Now showing 1 - 4 of 4
  • Publication
    Foreign Divorce Recognition and Residence: A Critical Analysis of H v H
    (Round Hall, 2017-04)
    In this article, it is argued that the dissenting judgment of O’Donnell J. is preferable to the approach adopted by the majority. However, insofar as the minority approach is anchored in English common law developments, it is submitted that O’Donnell J. ought to have given more emphasis to the House of Lords judgment in Indyka v Indyka and less to the earlier English Court of Appeal judgment in Travers v Holley. In following Travers v Holley, O’Donnell J. overstated the need for symmetry between jurisdiction and recognition criteria and ultimately arrived at a test which is logically indefensible.
  • Publication
    Marriage, Divorce and Stagnation in the Irish Conflict of Laws
    (Round Hall, 2014-11)
    This article will explore the deficiencies and anomalies in the current law and will seek to identify the policy changes that are necessary for the appropriate alignment of the existing law with ECHR obligations. It will argue that private international law is not being taken sufficiently seriously and will explore the wider ramifications of official apathy in this sphere.
  • Publication
    Traversing Disciplinary Silos: Marriage, Private International Law and the ECHR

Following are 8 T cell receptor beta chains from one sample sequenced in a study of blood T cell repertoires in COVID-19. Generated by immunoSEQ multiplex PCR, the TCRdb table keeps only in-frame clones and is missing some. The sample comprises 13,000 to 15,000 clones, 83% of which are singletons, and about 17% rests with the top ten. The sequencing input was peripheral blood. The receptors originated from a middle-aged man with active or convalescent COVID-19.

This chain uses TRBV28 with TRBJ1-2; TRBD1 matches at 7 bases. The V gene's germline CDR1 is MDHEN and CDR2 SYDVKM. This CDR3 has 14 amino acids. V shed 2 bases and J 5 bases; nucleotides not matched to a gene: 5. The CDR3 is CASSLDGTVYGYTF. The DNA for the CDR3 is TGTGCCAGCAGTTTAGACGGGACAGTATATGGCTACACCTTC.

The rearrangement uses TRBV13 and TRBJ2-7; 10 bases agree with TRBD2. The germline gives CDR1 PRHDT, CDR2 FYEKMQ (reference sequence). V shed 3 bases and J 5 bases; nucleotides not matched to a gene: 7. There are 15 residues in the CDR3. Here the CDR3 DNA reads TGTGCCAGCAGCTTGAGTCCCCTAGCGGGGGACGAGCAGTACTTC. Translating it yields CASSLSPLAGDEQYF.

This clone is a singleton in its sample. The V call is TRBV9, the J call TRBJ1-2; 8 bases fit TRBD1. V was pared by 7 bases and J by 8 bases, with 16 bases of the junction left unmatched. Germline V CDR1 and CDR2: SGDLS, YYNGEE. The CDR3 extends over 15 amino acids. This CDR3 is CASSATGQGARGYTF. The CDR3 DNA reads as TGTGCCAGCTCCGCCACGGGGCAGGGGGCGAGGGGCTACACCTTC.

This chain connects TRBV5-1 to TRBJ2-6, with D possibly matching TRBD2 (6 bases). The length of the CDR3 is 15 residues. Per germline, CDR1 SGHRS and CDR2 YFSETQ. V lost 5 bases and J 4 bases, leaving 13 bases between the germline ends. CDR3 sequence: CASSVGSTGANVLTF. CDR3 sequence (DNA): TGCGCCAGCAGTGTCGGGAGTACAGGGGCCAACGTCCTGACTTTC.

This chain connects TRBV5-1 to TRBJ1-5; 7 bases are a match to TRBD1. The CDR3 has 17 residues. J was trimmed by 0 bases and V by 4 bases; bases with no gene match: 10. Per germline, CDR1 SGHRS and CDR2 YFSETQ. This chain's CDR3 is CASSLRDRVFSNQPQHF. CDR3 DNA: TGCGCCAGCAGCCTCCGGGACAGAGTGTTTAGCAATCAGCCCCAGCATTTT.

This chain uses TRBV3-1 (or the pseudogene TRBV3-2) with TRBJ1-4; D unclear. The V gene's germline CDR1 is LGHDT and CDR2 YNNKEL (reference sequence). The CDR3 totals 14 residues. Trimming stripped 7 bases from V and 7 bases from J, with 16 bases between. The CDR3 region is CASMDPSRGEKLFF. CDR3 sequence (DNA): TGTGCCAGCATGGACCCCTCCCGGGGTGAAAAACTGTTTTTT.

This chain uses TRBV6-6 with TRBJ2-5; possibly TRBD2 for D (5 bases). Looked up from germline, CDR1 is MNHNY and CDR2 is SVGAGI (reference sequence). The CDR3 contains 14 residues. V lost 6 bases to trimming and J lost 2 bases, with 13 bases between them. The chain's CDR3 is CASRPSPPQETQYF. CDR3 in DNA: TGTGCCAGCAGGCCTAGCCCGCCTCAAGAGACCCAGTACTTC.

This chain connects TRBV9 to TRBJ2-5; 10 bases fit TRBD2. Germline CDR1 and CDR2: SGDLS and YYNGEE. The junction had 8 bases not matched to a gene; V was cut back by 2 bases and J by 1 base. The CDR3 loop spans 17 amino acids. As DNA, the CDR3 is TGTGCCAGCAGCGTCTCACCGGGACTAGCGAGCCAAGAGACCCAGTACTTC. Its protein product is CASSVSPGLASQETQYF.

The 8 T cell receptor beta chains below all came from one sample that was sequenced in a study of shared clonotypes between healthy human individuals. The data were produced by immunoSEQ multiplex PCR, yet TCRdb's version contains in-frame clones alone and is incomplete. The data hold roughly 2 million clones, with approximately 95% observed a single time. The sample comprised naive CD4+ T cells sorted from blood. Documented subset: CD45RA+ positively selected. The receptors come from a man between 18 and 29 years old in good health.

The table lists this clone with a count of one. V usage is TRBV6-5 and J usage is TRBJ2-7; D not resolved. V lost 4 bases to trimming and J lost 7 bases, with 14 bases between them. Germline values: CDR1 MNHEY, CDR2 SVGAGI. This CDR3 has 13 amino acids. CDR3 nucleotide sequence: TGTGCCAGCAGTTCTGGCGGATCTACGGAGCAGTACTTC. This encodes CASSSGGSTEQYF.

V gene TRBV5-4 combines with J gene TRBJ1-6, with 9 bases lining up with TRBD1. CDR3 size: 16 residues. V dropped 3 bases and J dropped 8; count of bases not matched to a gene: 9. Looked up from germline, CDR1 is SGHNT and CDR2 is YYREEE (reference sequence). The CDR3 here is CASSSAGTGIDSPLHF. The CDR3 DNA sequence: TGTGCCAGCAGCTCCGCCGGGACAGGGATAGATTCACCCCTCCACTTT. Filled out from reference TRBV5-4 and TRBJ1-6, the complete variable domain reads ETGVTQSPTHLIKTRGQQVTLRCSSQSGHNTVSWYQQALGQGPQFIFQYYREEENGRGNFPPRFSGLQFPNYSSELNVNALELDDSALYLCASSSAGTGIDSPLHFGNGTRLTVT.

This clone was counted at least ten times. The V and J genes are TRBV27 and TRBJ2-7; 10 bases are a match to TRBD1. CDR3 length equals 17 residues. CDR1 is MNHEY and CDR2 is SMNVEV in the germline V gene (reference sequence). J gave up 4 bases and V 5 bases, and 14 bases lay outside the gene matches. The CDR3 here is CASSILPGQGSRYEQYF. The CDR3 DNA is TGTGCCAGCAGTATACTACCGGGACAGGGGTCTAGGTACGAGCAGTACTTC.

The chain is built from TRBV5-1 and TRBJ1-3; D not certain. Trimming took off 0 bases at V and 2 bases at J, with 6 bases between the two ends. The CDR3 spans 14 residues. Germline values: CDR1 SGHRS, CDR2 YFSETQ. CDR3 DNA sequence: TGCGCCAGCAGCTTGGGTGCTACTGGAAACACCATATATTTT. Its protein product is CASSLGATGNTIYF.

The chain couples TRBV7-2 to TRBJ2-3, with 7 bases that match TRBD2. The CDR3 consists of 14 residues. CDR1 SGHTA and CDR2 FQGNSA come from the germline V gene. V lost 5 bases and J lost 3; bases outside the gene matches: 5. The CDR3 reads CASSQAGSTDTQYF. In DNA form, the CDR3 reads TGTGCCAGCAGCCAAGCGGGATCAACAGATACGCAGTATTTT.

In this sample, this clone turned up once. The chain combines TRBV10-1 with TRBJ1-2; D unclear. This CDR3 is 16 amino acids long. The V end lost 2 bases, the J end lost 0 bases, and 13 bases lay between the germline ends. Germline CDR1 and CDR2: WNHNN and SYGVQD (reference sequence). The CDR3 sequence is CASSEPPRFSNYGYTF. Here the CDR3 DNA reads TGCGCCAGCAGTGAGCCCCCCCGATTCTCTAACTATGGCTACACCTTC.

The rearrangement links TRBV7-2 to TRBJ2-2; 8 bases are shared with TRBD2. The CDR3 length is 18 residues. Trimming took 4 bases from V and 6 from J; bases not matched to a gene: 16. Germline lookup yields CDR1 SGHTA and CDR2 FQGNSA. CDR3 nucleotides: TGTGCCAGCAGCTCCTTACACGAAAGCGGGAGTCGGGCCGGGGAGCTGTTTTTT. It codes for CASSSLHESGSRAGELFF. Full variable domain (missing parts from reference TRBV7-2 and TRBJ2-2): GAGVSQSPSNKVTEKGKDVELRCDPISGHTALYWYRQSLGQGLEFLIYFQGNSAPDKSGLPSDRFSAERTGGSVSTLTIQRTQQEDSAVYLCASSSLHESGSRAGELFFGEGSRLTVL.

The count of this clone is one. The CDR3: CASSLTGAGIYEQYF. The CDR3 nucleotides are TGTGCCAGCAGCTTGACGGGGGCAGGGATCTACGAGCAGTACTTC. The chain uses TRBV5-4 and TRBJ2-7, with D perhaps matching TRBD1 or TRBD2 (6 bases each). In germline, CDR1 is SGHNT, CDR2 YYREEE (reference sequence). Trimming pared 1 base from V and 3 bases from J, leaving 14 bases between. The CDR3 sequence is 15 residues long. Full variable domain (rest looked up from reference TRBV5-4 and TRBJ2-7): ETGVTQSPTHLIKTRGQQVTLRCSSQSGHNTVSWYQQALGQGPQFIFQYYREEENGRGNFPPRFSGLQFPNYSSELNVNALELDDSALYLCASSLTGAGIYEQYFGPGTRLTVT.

The focus of this paper is on the English conflicts rules affecting marriage – and how they are impacted by human rights law. As far as human rights law is concerned, the emphasis will be on the European Convention on Human Rights (ECHR) – in particular, Article 8 ECHR (right to respect for family life), Article 12 ECHR (right to marry) and Article 14 ECHR (right to be protected against discrimination in the enjoyment of Convention rights) - but other instruments of international human rights law will also be considered.
  • Publication
    Ten Years of European Family Law: Retrospective Reflections from a Common Law Perspective
    (Cambridge University Press, 2010-10)
    Council Regulation 1347/2000 (the ‘Brussels II Regulation’) marked the beginning of the ‘Europeanization’ of family law. This article analyses the development of EU family law policy over the last decade, with particular focus on the common law perspective. It is argued that the Brussels II Regulation and the ensuing EU family law measures have had (and will have) a significant negative impact in English and Irish law, clashing with internal legal policy and sitting uneasily alongside existing legal structures.
      875Scopus© Citations 7